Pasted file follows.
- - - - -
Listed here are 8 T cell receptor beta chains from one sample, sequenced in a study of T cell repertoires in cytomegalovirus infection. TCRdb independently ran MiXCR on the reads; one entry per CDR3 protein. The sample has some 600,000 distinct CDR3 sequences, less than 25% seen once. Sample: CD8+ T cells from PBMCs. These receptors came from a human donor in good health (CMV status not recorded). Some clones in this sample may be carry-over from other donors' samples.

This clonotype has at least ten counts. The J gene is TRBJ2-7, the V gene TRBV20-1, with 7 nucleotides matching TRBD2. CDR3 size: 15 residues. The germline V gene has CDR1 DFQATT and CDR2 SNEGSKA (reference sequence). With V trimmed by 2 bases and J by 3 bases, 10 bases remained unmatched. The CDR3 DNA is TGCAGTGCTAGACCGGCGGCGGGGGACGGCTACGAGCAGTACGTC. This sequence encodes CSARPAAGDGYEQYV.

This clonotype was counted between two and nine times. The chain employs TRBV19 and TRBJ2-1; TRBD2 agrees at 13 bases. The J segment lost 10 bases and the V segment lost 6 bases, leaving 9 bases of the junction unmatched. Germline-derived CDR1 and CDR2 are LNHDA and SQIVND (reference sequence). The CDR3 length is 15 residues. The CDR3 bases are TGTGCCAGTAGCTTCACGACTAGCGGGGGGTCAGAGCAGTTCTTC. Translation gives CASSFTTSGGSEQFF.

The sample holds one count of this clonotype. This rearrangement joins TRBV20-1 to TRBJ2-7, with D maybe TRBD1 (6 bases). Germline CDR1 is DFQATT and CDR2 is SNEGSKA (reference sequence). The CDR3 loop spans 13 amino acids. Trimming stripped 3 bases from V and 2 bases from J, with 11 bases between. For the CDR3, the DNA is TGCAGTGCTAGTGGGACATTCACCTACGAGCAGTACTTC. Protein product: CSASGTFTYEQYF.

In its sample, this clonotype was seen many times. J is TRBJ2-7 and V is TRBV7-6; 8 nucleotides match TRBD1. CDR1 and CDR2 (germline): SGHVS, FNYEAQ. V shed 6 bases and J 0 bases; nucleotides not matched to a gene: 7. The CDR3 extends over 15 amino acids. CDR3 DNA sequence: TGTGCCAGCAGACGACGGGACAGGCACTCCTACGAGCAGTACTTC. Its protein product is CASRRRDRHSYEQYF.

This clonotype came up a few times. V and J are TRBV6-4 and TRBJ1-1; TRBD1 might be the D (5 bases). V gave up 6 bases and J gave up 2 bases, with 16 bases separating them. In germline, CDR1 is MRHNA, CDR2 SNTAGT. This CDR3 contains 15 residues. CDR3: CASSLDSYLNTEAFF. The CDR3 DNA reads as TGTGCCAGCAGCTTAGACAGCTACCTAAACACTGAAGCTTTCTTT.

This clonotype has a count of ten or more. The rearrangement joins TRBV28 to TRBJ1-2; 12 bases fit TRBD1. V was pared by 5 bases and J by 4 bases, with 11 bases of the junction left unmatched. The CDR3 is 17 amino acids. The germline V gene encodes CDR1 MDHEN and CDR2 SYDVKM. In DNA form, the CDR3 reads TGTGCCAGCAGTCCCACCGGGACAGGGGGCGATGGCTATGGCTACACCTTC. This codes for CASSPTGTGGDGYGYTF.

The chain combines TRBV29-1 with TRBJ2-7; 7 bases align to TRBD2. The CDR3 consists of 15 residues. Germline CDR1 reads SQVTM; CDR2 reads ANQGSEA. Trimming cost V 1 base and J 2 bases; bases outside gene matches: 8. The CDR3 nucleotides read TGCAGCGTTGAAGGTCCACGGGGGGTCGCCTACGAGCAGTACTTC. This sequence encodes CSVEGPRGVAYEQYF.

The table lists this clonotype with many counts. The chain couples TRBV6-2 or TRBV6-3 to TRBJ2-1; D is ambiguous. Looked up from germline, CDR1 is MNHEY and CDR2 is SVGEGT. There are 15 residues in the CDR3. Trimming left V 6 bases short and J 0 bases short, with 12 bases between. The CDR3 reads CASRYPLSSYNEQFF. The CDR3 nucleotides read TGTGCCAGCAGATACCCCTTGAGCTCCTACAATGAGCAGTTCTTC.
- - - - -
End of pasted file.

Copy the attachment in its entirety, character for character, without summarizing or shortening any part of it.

Listed here are 8 T cell receptor beta chains from one sample, sequenced in a study of T cell repertoires in cytomegalovirus infection. TCRdb independently ran MiXCR on the reads; one entry per CDR3 protein. The sample has some 600,000 distinct CDR3 sequences, less than 25% seen once. Sample: CD8+ T cells from PBMCs. These receptors came from a human donor in good health (CMV status not recorded). Some clones in this sample may be carry-over from other donors' samples.

This clonotype has at least ten counts. The J gene is TRBJ2-7, the V gene TRBV20-1, with 7 nucleotides matching TRBD2. CDR3 size: 15 residues. The germline V gene has CDR1 DFQATT and CDR2 SNEGSKA (reference sequence). With V trimmed by 2 bases and J by 3 bases, 10 bases remained unmatched. The CDR3 DNA is TGCAGTGCTAGACCGGCGGCGGGGGACGGCTACGAGCAGTACGTC. This sequence encodes CSARPAAGDGYEQYV.

This clonotype was counted between two and nine times. The chain employs TRBV19 and TRBJ2-1; TRBD2 agrees at 13 bases. The J segment lost 10 bases and the V segment lost 6 bases, leaving 9 bases of the junction unmatched. Germline-derived CDR1 and CDR2 are LNHDA and SQIVND (reference sequence). The CDR3 length is 15 residues. The CDR3 bases are TGTGCCAGTAGCTTCACGACTAGCGGGGGGTCAGAGCAGTTCTTC. Translation gives CASSFTTSGGSEQFF.

The sample holds one count of this clonotype. This rearrangement joins TRBV20-1 to TRBJ2-7, with D maybe TRBD1 (6 bases). Germline CDR1 is DFQATT and CDR2 is SNEGSKA (reference sequence). The CDR3 loop spans 13 amino acids. Trimming stripped 3 bases from V and 2 bases from J, with 11 bases between. For the CDR3, the DNA is TGCAGTGCTAGTGGGACATTCACCTACGAGCAGTACTTC. Protein product: CSASGTFTYEQYF.

In its sample, this clonotype was seen many times. J is TRBJ2-7 and V is TRBV7-6; 8 nucleotides match TRBD1. CDR1 and CDR2 (germline): SGHVS, FNYEAQ. V shed 6 bases and J 0 bases; nucleotides not matched to a gene: 7. The CDR3 extends over 15 amino acids. CDR3 DNA sequence: TGTGCCAGCAGACGACGGGACAGGCACTCCTACGAGCAGTACTTC. Its protein product is CASRRRDRHSYEQYF.

This clonotype came up a few times. V and J are TRBV6-4 and TRBJ1-1; TRBD1 might be the D (5 bases). V gave up 6 bases and J gave up 2 bases, with 16 bases separating them. In germline, CDR1 is MRHNA, CDR2 SNTAGT. This CDR3 contains 15 residues. CDR3: CASSLDSYLNTEAFF. The CDR3 DNA reads as TGTGCCAGCAGCTTAGACAGCTACCTAAACACTGAAGCTTTCTTT.

This clonotype has a count of ten or more. The rearrangement joins TRBV28 to TRBJ1-2; 12 bases fit TRBD1. V was pared by 5 bases and J by 4 bases, with 11 bases of the junction left unmatched. The CDR3 is 17 amino acids. The germline V gene encodes CDR1 MDHEN and CDR2 SYDVKM. In DNA form, the CDR3 reads TGTGCCAGCAGTCCCACCGGGACAGGGGGCGATGGCTATGGCTACACCTTC. This codes for CASSPTGTGGDGYGYTF.

The chain combines TRBV29-1 with TRBJ2-7; 7 bases align to TRBD2. The CDR3 consists of 15 residues. Germline CDR1 reads SQVTM; CDR2 reads ANQGSEA. Trimming cost V 1 base and J 2 bases; bases outside gene matches: 8. The CDR3 nucleotides read TGCAGCGTTGAAGGTCCACGGGGGGTCGCCTACGAGCAGTACTTC. This sequence encodes CSVEGPRGVAYEQYF.

The table lists this clonotype with many counts. The chain couples TRBV6-2 or TRBV6-3 to TRBJ2-1; D is ambiguous. Looked up from germline, CDR1 is MNHEY and CDR2 is SVGEGT. There are 15 residues in the CDR3. Trimming left V 6 bases short and J 0 bases short, with 12 bases between. The CDR3 reads CASRYPLSSYNEQFF. The CDR3 nucleotides read TGTGCCAGCAGATACCCCTTGAGCTCCTACAATGAGCAGTTCTTC.